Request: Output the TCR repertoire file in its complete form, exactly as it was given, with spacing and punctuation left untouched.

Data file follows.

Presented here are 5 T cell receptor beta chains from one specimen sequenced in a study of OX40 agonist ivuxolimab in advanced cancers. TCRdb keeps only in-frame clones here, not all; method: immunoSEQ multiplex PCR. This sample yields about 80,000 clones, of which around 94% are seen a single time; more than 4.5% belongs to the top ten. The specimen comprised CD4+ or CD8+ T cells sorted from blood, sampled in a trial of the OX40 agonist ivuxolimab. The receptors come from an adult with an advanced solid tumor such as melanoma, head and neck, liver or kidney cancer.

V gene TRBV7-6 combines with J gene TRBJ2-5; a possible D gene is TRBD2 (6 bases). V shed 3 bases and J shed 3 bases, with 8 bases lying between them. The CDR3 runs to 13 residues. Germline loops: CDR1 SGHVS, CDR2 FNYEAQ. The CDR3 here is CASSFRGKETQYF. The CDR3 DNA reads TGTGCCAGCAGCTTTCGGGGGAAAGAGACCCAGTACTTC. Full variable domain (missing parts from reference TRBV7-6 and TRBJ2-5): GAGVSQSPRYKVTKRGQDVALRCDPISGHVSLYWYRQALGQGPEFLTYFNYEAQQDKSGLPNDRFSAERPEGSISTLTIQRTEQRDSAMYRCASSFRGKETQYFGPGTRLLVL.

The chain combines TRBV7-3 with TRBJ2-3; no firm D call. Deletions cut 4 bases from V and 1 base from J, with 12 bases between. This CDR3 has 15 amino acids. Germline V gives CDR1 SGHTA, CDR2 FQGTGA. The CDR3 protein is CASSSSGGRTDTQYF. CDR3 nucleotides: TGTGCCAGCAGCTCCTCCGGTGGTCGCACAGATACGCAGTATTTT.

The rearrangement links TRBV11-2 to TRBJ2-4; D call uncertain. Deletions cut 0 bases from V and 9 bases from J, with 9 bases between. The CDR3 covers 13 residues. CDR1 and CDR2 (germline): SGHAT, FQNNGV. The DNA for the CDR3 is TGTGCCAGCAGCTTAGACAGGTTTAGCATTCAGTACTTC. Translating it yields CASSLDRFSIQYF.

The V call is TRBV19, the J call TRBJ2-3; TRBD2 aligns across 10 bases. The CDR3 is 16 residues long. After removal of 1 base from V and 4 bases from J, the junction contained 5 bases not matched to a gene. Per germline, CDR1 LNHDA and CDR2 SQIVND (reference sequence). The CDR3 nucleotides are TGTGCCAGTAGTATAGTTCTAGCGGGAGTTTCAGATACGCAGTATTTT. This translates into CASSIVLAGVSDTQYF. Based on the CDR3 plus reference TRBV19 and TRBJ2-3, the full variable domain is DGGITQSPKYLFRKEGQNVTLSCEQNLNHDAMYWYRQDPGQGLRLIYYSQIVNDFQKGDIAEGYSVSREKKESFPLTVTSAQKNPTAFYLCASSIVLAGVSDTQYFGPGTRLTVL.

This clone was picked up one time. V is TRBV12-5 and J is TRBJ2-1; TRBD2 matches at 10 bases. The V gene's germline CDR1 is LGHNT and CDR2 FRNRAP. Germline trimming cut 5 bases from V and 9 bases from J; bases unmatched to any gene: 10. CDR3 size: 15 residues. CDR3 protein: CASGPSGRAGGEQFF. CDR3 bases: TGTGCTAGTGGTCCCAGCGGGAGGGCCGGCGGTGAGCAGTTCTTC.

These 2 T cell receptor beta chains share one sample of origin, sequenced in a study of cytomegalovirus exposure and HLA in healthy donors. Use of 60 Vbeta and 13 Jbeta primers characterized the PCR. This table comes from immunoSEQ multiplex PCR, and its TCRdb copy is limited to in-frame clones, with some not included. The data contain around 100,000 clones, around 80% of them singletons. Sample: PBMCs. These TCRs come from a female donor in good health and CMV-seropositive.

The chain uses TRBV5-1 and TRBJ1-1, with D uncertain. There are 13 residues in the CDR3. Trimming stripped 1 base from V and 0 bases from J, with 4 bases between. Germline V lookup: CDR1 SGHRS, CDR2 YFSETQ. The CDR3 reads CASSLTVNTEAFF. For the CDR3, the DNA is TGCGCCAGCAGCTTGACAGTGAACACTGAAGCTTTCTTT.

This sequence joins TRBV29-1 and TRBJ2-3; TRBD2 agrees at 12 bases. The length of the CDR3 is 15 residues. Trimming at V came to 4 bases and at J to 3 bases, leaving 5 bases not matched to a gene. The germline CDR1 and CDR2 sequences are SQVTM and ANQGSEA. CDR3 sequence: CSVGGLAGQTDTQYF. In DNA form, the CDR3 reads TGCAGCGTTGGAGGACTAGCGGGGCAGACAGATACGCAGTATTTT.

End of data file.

Presented here are 5 T cell receptor beta chains from one specimen sequenced in a study of OX40 agonist ivuxolimab in advanced cancers. TCRdb keeps only in-frame clones here, not all; method: immunoSEQ multiplex PCR. This sample yields about 80,000 clones, of which around 94% are seen a single time; more than 4.5% belongs to the top ten. The specimen comprised CD4+ or CD8+ T cells sorted from blood, sampled in a trial of the OX40 agonist ivuxolimab. The receptors come from an adult with an advanced solid tumor such as melanoma, head and neck, liver or kidney cancer.

V gene TRBV7-6 combines with J gene TRBJ2-5; a possible D gene is TRBD2 (6 bases). V shed 3 bases and J shed 3 bases, with 8 bases lying between them. The CDR3 runs to 13 residues. Germline loops: CDR1 SGHVS, CDR2 FNYEAQ. The CDR3 here is CASSFRGKETQYF. The CDR3 DNA reads TGTGCCAGCAGCTTTCGGGGGAAAGAGACCCAGTACTTC. Full variable domain (missing parts from reference TRBV7-6 and TRBJ2-5): GAGVSQSPRYKVTKRGQDVALRCDPISGHVSLYWYRQALGQGPEFLTYFNYEAQQDKSGLPNDRFSAERPEGSISTLTIQRTEQRDSAMYRCASSFRGKETQYFGPGTRLLVL.

The chain combines TRBV7-3 with TRBJ2-3; no firm D call. Deletions cut 4 bases from V and 1 base from J, with 12 bases between. This CDR3 has 15 amino acids. Germline V gives CDR1 SGHTA, CDR2 FQGTGA. The CDR3 protein is CASSSSGGRTDTQYF. CDR3 nucleotides: TGTGCCAGCAGCTCCTCCGGTGGTCGCACAGATACGCAGTATTTT.

The rearrangement links TRBV11-2 to TRBJ2-4; D call uncertain. Deletions cut 0 bases from V and 9 bases from J, with 9 bases between. The CDR3 covers 13 residues. CDR1 and CDR2 (germline): SGHAT, FQNNGV. The DNA for the CDR3 is TGTGCCAGCAGCTTAGACAGGTTTAGCATTCAGTACTTC. Translating it yields CASSLDRFSIQYF.

The V call is TRBV19, the J call TRBJ2-3; TRBD2 aligns across 10 bases. The CDR3 is 16 residues long. After removal of 1 base from V and 4 bases from J, the junction contained 5 bases not matched to a gene. Per germline, CDR1 LNHDA and CDR2 SQIVND (reference sequence). The CDR3 nucleotides are TGTGCCAGTAGTATAGTTCTAGCGGGAGTTTCAGATACGCAGTATTTT. This translates into CASSIVLAGVSDTQYF. Based on the CDR3 plus reference TRBV19 and TRBJ2-3, the full variable domain is DGGITQSPKYLFRKEGQNVTLSCEQNLNHDAMYWYRQDPGQGLRLIYYSQIVNDFQKGDIAEGYSVSREKKESFPLTVTSAQKNPTAFYLCASSIVLAGVSDTQYFGPGTRLTVL.

This clone was picked up one time. V is TRBV12-5 and J is TRBJ2-1; TRBD2 matches at 10 bases. The V gene's germline CDR1 is LGHNT and CDR2 FRNRAP. Germline trimming cut 5 bases from V and 9 bases from J; bases unmatched to any gene: 10. CDR3 size: 15 residues. CDR3 protein: CASGPSGRAGGEQFF. CDR3 bases: TGTGCTAGTGGTCCCAGCGGGAGGGCCGGCGGTGAGCAGTTCTTC.

These 2 T cell receptor beta chains share one sample of origin, sequenced in a study of cytomegalovirus exposure and HLA in healthy donors. Use of 60 Vbeta and 13 Jbeta primers characterized the PCR. This table comes from immunoSEQ multiplex PCR, and its TCRdb copy is limited to in-frame clones, with some not included. The data contain around 100,000 clones, around 80% of them singletons. Sample: PBMCs. These TCRs come from a female donor in good health and CMV-seropositive.

The chain uses TRBV5-1 and TRBJ1-1, with D uncertain. There are 13 residues in the CDR3. Trimming stripped 1 base from V and 0 bases from J, with 4 bases between. Germline V lookup: CDR1 SGHRS, CDR2 YFSETQ. The CDR3 reads CASSLTVNTEAFF. For the CDR3, the DNA is TGCGCCAGCAGCTTGACAGTGAACACTGAAGCTTTCTTT.

This sequence joins TRBV29-1 and TRBJ2-3; TRBD2 agrees at 12 bases. The length of the CDR3 is 15 residues. Trimming at V came to 4 bases and at J to 3 bases, leaving 5 bases not matched to a gene. The germline CDR1 and CDR2 sequences are SQVTM and ANQGSEA. CDR3 sequence: CSVGGLAGQTDTQYF. In DNA form, the CDR3 reads TGCAGCGTTGGAGGACTAGCGGGGCAGACAGATACGCAGTATTTT.